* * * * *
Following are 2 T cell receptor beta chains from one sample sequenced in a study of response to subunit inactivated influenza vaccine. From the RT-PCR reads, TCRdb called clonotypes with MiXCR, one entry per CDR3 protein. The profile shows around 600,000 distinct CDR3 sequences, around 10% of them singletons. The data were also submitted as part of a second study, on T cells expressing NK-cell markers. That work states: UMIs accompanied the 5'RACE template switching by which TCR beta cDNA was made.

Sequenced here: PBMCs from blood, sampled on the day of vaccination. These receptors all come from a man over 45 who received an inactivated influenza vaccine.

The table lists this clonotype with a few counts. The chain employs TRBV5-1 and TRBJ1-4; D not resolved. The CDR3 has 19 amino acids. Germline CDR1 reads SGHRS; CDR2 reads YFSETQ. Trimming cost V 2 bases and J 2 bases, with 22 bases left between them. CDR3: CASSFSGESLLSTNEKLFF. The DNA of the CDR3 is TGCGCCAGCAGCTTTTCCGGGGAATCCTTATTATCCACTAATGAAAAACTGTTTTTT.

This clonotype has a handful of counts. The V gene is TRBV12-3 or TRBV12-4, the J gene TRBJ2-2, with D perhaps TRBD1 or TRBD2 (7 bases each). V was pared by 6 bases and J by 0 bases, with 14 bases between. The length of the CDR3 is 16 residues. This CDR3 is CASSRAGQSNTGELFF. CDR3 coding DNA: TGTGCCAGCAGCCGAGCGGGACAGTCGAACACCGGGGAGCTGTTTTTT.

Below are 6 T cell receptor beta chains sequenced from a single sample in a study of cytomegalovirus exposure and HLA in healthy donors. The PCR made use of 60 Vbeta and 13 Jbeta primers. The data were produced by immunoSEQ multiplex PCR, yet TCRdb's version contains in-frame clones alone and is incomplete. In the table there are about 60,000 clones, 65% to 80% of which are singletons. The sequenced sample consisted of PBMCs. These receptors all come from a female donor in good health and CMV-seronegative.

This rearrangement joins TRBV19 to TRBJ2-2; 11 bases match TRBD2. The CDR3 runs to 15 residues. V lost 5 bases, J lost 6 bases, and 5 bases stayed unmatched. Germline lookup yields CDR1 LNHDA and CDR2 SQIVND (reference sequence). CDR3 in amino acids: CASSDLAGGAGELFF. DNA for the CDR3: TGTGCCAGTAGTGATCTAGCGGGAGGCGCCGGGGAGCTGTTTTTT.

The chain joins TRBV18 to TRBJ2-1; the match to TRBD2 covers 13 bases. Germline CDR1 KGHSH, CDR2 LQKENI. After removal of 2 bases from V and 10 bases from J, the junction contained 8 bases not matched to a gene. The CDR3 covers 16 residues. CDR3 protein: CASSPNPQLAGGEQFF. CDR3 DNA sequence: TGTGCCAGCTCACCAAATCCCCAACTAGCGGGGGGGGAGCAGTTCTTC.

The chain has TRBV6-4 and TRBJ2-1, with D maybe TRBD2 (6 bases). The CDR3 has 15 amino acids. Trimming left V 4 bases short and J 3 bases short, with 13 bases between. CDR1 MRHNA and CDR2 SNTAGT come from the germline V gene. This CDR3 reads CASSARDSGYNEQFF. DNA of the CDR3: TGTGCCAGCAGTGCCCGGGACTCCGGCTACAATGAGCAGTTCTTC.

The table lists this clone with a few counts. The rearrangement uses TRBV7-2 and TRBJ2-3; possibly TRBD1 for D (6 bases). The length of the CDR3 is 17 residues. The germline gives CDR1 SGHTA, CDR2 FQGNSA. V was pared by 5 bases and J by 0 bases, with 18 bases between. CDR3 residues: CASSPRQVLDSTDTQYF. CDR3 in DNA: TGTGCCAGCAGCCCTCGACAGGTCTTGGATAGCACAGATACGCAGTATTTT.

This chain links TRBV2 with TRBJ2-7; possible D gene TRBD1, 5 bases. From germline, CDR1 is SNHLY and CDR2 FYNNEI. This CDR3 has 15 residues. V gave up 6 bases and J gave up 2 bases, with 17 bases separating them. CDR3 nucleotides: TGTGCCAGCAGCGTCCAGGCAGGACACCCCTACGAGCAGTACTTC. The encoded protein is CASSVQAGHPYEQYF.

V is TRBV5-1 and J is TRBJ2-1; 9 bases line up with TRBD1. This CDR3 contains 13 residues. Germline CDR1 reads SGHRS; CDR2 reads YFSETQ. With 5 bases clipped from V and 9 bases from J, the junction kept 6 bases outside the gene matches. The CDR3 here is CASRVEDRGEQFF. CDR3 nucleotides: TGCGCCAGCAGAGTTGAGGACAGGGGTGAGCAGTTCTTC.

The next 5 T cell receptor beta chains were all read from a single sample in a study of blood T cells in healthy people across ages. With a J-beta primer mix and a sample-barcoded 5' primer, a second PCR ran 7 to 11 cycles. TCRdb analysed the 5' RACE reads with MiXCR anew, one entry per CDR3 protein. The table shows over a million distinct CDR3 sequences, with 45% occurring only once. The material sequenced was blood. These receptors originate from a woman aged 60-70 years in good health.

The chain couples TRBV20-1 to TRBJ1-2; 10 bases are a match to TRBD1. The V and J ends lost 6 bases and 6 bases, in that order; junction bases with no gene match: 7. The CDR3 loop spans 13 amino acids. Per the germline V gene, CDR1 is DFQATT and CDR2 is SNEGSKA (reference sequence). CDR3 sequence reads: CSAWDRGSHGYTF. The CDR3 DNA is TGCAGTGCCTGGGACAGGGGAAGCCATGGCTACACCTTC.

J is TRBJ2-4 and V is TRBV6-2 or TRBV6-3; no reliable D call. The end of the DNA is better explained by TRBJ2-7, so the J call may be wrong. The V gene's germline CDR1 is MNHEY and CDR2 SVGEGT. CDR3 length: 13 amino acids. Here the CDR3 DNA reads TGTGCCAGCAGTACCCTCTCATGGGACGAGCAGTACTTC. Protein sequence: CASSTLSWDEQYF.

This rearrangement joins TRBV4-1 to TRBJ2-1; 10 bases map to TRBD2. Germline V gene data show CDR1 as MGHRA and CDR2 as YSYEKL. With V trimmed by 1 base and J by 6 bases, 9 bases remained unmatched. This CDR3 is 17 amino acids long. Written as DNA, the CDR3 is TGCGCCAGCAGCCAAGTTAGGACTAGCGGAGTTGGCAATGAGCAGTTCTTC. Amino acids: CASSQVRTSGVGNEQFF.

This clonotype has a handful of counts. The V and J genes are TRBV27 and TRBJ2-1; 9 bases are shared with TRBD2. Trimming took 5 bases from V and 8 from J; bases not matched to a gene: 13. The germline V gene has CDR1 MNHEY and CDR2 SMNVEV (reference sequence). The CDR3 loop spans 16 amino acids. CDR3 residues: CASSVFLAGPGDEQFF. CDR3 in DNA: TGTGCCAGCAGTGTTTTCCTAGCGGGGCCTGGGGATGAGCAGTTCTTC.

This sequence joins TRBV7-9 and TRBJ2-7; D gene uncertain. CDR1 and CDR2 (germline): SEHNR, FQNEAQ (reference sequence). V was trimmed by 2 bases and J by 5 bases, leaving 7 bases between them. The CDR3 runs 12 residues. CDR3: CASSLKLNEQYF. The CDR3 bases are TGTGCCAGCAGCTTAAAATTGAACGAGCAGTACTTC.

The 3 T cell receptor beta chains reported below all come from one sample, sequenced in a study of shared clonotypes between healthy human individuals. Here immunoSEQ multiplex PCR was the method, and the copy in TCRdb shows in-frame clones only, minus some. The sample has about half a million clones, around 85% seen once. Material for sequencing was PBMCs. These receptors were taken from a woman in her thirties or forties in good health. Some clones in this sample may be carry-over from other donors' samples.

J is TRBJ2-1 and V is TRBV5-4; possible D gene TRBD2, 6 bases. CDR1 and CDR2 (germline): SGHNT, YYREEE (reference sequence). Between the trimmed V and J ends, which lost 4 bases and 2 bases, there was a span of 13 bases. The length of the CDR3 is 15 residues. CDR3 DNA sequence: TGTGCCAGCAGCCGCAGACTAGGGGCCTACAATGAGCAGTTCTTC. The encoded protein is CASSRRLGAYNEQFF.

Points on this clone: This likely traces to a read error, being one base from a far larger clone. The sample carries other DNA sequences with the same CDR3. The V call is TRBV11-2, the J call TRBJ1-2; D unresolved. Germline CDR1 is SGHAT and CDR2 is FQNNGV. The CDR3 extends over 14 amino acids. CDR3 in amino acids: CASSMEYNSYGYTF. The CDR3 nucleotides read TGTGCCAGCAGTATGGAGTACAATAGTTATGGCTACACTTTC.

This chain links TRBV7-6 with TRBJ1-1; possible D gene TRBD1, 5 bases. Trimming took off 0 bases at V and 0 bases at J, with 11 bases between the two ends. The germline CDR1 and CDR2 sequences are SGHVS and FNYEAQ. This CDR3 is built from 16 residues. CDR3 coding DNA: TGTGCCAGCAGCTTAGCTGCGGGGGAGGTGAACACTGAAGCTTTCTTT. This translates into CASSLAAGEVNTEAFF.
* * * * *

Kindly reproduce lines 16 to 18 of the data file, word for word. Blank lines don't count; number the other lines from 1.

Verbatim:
This clonotype has a handful of counts. The V and J genes are TRBV27 and TRBJ2-1; 9 bases are shared with TRBD2. Trimming took 5 bases from V and 8 from J; bases not matched to a gene: 13. The germline V gene has CDR1 MNHEY and CDR2 SMNVEV (reference sequence). The CDR3 loop spans 16 amino acids. CDR3 residues: CASSVFLAGPGDEQFF. CDR3 in DNA: TGTGCCAGCAGTGTTTTCCTAGCGGGGCCTGGGGATGAGCAGTTCTTC.

This sequence joins TRBV7-9 and TRBJ2-7; D gene uncertain. CDR1 and CDR2 (germline): SEHNR, FQNEAQ (reference sequence). V was trimmed by 2 bases and J by 5 bases, leaving 7 bases between them. The CDR3 runs 12 residues. CDR3: CASSLKLNEQYF. The CDR3 bases are TGTGCCAGCAGCTTAAAATTGAACGAGCAGTACTTC.

The 3 T cell receptor beta chains reported below all come from one sample, sequenced in a study of shared clonotypes between healthy human individuals. Here immunoSEQ multiplex PCR was the method, and the copy in TCRdb shows in-frame clones only, minus some. The sample has about half a million clones, around 85% seen once. Material for sequencing was PBMCs. These receptors were taken from a woman in her thirties or forties in good health. Some clones in this sample may be carry-over from other donors' samples.